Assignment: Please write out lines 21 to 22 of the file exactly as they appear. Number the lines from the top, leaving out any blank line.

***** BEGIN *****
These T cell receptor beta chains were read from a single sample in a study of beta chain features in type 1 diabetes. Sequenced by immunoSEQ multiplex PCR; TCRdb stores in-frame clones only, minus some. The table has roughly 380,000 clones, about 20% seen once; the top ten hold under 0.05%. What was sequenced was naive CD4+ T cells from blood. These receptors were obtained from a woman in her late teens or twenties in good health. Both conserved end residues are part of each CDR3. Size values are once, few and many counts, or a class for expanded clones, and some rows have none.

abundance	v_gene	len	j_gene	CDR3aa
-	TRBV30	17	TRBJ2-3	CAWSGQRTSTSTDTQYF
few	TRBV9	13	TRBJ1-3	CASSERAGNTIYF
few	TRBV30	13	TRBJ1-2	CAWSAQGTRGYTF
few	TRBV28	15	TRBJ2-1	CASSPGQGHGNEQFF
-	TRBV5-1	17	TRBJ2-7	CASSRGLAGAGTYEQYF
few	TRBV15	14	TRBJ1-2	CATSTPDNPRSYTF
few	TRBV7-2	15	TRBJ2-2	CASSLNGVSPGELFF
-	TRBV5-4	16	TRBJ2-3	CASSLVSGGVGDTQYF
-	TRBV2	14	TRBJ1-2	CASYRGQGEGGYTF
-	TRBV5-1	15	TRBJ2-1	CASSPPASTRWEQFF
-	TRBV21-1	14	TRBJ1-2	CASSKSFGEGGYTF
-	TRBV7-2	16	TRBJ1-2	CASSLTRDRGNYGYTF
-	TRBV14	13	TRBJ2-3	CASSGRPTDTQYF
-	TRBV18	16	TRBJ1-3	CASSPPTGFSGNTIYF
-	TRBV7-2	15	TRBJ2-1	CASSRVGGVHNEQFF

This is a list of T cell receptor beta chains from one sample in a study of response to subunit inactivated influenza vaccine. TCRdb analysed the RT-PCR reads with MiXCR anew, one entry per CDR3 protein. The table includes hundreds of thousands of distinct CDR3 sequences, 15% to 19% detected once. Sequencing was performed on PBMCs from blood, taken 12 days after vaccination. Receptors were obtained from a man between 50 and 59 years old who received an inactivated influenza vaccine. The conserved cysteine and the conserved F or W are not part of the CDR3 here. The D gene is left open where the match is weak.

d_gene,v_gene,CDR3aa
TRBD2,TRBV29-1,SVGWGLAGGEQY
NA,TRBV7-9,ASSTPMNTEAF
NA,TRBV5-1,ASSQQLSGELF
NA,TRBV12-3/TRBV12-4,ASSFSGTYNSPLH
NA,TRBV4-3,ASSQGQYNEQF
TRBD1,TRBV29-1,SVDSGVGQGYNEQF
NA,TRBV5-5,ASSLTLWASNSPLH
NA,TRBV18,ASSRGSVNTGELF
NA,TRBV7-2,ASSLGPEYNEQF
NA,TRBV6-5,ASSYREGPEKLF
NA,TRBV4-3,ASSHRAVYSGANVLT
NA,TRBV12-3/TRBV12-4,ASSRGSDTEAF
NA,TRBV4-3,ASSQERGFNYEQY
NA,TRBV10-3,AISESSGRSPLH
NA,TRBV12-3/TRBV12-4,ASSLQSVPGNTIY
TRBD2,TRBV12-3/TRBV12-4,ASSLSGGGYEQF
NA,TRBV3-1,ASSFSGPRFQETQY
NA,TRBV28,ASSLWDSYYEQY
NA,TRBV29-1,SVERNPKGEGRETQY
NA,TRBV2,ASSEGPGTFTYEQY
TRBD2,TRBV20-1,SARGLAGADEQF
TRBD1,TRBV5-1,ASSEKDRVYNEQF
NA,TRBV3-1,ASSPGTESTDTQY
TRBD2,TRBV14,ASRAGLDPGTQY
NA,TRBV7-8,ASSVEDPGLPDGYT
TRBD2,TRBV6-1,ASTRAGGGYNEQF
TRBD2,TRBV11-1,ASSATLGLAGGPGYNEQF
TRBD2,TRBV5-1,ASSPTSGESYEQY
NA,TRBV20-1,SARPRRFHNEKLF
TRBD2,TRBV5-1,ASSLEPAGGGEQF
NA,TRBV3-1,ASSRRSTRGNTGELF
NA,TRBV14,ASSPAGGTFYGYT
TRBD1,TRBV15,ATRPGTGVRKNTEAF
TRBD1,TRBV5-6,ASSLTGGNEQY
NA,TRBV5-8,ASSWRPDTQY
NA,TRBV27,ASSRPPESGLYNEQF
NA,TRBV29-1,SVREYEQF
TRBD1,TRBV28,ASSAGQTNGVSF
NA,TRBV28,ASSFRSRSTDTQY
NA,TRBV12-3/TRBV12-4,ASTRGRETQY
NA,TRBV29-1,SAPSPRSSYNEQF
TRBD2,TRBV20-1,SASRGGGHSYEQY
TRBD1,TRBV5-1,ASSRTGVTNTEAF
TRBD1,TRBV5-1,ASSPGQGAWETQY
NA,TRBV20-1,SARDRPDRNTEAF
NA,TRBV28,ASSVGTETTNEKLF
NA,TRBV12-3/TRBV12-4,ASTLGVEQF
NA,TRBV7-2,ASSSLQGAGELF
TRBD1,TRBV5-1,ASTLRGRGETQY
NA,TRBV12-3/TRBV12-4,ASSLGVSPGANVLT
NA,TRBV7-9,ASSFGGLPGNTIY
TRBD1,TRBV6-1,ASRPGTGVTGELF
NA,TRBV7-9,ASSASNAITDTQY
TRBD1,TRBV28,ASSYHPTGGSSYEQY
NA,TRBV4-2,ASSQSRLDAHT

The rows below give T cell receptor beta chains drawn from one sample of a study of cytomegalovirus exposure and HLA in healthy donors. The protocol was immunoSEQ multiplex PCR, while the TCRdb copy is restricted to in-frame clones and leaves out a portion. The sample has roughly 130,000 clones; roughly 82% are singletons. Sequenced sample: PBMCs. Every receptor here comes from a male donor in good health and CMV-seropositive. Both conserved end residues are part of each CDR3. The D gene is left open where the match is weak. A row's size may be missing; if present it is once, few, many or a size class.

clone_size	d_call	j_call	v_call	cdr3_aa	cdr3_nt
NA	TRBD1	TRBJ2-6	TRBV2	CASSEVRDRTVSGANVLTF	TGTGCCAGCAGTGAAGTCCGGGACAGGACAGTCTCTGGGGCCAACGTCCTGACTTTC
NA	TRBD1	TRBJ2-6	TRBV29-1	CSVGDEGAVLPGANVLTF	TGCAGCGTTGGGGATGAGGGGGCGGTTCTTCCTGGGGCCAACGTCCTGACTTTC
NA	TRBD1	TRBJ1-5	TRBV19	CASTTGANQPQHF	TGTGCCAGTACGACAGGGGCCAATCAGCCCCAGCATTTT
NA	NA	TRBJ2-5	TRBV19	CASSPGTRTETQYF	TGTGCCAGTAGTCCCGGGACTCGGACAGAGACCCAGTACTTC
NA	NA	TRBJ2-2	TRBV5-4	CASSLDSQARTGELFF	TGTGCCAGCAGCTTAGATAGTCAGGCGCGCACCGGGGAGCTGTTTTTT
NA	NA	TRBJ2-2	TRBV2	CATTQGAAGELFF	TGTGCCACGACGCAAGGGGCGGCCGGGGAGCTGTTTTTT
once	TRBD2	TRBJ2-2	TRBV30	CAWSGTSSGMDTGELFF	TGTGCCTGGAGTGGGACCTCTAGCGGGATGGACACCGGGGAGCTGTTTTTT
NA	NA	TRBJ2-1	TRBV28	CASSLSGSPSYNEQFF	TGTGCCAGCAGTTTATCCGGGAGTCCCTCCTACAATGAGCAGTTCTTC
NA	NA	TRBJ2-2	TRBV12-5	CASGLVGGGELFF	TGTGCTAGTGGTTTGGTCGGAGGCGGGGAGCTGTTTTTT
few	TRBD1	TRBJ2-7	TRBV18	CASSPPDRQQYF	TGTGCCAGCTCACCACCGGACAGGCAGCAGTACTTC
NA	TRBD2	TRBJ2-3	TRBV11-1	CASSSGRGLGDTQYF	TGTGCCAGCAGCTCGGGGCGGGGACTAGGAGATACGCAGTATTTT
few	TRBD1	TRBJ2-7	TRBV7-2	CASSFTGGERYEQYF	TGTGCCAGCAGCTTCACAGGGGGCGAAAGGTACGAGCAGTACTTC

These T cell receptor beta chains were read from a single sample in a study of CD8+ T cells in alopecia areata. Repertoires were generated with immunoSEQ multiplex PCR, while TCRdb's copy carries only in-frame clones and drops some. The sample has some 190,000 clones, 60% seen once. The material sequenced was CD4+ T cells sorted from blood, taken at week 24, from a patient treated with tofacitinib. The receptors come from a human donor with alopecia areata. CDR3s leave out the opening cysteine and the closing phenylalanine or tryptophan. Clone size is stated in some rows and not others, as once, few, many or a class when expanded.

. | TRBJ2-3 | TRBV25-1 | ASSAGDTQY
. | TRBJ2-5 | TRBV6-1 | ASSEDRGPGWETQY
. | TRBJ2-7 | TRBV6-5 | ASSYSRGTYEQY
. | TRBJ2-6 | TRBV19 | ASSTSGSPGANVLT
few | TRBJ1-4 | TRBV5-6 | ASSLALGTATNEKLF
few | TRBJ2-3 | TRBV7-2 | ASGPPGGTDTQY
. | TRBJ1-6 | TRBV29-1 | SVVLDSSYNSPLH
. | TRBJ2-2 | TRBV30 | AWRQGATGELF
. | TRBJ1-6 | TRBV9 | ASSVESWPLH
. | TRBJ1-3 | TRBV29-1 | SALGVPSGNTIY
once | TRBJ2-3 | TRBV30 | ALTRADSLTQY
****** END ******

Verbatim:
NA,TRBV7-9,ASSTPMNTEAF
NA,TRBV5-1,ASSQQLSGELF